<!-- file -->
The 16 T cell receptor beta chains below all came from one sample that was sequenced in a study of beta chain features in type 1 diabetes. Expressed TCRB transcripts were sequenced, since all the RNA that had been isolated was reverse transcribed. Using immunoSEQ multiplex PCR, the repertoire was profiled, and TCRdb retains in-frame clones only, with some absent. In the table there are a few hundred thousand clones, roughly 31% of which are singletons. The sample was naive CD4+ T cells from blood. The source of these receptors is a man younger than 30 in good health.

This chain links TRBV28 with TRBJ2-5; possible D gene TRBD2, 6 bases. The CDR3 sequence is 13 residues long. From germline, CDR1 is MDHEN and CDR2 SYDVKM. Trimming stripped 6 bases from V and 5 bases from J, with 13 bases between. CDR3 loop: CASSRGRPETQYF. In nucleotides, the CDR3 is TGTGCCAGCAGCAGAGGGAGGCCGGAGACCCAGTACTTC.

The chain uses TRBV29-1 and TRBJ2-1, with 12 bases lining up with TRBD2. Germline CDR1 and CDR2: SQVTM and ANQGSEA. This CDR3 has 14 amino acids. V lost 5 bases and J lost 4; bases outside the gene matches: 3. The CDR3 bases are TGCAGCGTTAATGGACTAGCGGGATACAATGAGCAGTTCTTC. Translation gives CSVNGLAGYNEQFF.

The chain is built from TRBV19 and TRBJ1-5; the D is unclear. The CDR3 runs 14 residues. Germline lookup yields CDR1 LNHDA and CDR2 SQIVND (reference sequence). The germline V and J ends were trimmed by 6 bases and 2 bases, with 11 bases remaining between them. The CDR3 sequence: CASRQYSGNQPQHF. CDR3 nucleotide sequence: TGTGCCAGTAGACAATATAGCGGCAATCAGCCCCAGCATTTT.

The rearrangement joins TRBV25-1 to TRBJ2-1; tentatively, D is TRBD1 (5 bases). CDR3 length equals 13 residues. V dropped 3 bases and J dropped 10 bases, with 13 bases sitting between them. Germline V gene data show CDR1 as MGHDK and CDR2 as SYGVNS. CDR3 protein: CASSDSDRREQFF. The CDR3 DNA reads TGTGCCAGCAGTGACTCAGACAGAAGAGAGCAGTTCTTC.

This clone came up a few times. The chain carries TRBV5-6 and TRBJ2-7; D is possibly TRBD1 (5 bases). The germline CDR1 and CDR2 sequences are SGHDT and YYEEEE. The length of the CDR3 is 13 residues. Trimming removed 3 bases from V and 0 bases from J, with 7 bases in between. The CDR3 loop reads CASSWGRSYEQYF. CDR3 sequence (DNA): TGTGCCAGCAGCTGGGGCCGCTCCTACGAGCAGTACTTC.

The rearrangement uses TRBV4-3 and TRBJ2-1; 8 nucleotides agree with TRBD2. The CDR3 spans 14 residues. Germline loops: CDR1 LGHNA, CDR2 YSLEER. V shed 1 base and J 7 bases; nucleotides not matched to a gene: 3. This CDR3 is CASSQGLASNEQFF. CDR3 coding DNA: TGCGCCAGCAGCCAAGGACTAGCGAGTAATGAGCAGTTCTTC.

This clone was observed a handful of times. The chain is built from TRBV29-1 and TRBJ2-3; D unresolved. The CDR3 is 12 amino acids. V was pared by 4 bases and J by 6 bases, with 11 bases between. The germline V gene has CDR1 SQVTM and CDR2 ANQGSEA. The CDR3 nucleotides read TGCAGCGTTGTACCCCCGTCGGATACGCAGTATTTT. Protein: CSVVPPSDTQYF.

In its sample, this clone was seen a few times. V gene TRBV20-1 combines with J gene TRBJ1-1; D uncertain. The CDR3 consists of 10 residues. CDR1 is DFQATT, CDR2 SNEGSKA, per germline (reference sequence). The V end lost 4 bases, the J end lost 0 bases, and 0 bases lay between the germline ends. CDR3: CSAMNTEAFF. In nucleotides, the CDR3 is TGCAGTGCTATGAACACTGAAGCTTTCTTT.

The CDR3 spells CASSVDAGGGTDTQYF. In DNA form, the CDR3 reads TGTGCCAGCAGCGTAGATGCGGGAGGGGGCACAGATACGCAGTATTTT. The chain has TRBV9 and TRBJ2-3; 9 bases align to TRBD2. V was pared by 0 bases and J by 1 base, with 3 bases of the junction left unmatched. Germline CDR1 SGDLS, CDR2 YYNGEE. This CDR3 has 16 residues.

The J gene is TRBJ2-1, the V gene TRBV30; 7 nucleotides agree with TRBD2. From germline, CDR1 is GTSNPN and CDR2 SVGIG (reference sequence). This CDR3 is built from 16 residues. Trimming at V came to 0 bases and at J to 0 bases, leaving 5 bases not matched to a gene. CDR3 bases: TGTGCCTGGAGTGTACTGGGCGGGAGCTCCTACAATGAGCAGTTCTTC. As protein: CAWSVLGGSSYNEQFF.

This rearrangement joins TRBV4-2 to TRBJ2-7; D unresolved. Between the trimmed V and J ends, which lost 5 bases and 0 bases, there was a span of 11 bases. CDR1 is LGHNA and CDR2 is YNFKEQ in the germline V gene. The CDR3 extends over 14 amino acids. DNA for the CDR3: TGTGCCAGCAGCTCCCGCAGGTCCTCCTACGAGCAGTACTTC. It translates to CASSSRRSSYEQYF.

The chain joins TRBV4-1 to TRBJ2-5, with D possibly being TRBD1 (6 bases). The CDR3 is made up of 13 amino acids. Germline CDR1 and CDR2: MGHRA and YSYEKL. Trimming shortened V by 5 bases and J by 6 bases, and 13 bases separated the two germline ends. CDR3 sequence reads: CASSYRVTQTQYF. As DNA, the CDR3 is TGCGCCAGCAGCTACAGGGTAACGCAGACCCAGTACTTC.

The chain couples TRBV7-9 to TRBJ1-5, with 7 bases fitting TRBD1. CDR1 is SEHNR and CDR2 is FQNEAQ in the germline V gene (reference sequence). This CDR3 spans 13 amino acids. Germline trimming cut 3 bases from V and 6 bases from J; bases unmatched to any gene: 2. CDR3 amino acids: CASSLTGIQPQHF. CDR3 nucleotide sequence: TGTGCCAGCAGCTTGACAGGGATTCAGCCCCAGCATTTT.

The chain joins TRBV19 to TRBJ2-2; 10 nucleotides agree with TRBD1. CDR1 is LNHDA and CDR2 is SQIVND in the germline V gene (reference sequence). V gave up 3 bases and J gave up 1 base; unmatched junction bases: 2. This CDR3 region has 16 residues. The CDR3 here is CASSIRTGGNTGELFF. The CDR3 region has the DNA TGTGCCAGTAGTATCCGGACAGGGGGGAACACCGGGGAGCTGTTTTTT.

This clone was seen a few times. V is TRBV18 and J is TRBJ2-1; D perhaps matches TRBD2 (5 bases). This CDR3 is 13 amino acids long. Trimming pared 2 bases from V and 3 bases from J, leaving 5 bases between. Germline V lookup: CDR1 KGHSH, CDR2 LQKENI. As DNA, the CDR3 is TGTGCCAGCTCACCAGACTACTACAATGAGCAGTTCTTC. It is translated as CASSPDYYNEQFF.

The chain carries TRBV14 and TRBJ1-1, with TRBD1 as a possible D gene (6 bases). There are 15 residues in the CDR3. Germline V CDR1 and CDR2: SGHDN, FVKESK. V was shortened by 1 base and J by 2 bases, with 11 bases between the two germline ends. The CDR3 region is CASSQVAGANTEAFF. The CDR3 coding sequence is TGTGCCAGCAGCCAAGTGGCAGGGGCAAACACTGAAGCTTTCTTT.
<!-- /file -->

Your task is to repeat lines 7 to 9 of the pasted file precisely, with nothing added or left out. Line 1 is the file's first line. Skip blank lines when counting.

The rearrangement uses TRBV4-3 and TRBJ2-1; 8 nucleotides agree with TRBD2. The CDR3 spans 14 residues. Germline loops: CDR1 LGHNA, CDR2 YSLEER. V shed 1 base and J 7 bases; nucleotides not matched to a gene: 3. This CDR3 is CASSQGLASNEQFF. CDR3 coding DNA: TGCGCCAGCAGCCAAGGACTAGCGAGTAATGAGCAGTTCTTC.

This clone was observed a handful of times. The chain is built from TRBV29-1 and TRBJ2-3; D unresolved. The CDR3 is 12 amino acids. V was pared by 4 bases and J by 6 bases, with 11 bases between. The germline V gene has CDR1 SQVTM and CDR2 ANQGSEA. The CDR3 nucleotides read TGCAGCGTTGTACCCCCGTCGGATACGCAGTATTTT. Protein: CSVVPPSDTQYF.

In its sample, this clone was seen a few times. V gene TRBV20-1 combines with J gene TRBJ1-1; D uncertain. The CDR3 consists of 10 residues. CDR1 is DFQATT, CDR2 SNEGSKA, per germline (reference sequence). The V end lost 4 bases, the J end lost 0 bases, and 0 bases lay between the germline ends. CDR3: CSAMNTEAFF. In nucleotides, the CDR3 is TGCAGTGCTATGAACACTGAAGCTTTCTTT.